According to NFL statistics, 75% of the teams who score first go on to win the football game. Similarly the NHL tells us that hockey teams in the lead at the end of the first period win 72% of the time.
In sales, there is a similar correlation between actual annual performance and early achievement of the sales plan. Industry research shows that sales teams that get off to a fast start by meeting or exceeding their sales plan in the first and second quarters, are twice as likely to achieve their annual sales plan than those teams that do not. So it seems to make sense to work quickly when selling, in order to achieve the first burst and score some points with your prospect.
Prior to that, while scheduling an appointment make a solid attempt to identify the decision makers and ensure they will all be present for your meeting, since peg leg presentations (one-leggers) rarely culminate in closed sales. When you propose to less than all the players you are inadvertently tasking the buyer in attendance with presenting your offering to those who are absent. Any way you slice it, that’s risky.
Whether you begin your presentations with a humorous story, a serious story, or a joke of some sort, it seems the most important thing is to ensure you get moving quickly, rather than agonize over a particular presentation format. That said, here are some suggestions designed to help improve your results as you sit with residential prospects and begin your presentations:
- When its show time, position yourself across from the buyer(s), rather than next to them, in order to improve eye contact. This also increases your chances of successfully reading facial expressions and body language.
- Be consultative and conversational and avoid scare tactics or hard sell techniques in your delivery.
- Unless you’re sure the prospects are anal and want to know everything, begin your presentation by stating you will only address the need to know, not the nice to know. It’s also a good idea to leave collateral material with homeowners that will function as a memory jogger and a silent salesperson after you leave.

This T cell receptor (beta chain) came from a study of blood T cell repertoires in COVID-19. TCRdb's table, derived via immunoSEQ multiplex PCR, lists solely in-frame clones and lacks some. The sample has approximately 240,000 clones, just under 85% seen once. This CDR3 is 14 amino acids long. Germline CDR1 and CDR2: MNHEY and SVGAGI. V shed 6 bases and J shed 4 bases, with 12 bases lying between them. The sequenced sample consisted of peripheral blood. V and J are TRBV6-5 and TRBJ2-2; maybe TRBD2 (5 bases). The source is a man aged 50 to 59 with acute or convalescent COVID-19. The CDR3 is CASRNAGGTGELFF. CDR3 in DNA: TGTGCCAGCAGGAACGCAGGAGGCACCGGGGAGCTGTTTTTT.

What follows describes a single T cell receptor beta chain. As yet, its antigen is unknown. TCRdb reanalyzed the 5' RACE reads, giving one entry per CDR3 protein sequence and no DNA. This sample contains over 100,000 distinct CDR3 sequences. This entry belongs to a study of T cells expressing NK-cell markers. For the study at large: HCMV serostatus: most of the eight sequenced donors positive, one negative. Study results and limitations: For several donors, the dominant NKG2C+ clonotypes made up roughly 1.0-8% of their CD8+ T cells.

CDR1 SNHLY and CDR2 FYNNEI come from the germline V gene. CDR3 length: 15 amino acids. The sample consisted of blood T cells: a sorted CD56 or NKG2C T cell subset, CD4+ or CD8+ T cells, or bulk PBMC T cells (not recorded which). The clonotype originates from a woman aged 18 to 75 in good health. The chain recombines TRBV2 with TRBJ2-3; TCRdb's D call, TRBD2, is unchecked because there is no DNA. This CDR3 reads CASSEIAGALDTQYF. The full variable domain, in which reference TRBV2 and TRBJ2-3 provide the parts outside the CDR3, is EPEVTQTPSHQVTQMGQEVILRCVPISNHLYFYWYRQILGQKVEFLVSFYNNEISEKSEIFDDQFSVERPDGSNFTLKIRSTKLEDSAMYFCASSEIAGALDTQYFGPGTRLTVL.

Salesperson making proposal. Digital image. November 18, 2015. https//freedigitalphotos.net
- It’s a plus if you state from the outset a timeline for the presentation. When that length of time expires, you should stop and remind them that you are a person of your word, even if you didn’t finish. Prospects that are seriously interested, will more than likely allow you to continue, which would be a buying signal.
- It’s also a good idea to position your proposal material (tablet or brochure) so that it faces the prospect, and use your pen as a pointer. This will help focus attention and reduce eye-roaming as you talk. Since people think much faster than you can talk, your pen becomes a speed bump to slow their eyes and increase the odds they remain engaged.
- Avoid speaking too slowly, as a crisply moving presentation is normally received more favorably than one given at a snail’s pace.
- Each time you discuss one of the prospect’s pain points, connect it to a solution you provide, along with the benefits that makes it unique among your competition. This improves the chances your buyer gets the answers they’re seeking.
Since it’s unsanitary to put words in your mouth, I trust you will accept these pointers as purely suggestions, simply meant to help you improve your face time with prospects and buyers as you attempt to cross the sales “goal line.”
————Hit the Hooray Button————
Doug, I just wanted to take a minute to thank you for the online video training and coaching you are providing to us. Every time I hear your voice, your personality and demeanor gets me pumped up and ready to go sell! Also I can’t thank you enough for the life experiences you continually share that are so helpful with situations I face every day. Now I’m able to conquer them due to the knowledge you are sharing. Tyler Payne, Comfort Specialist, Barineau Heating & Air, Tallahassee. If you’re curious, look HERE.
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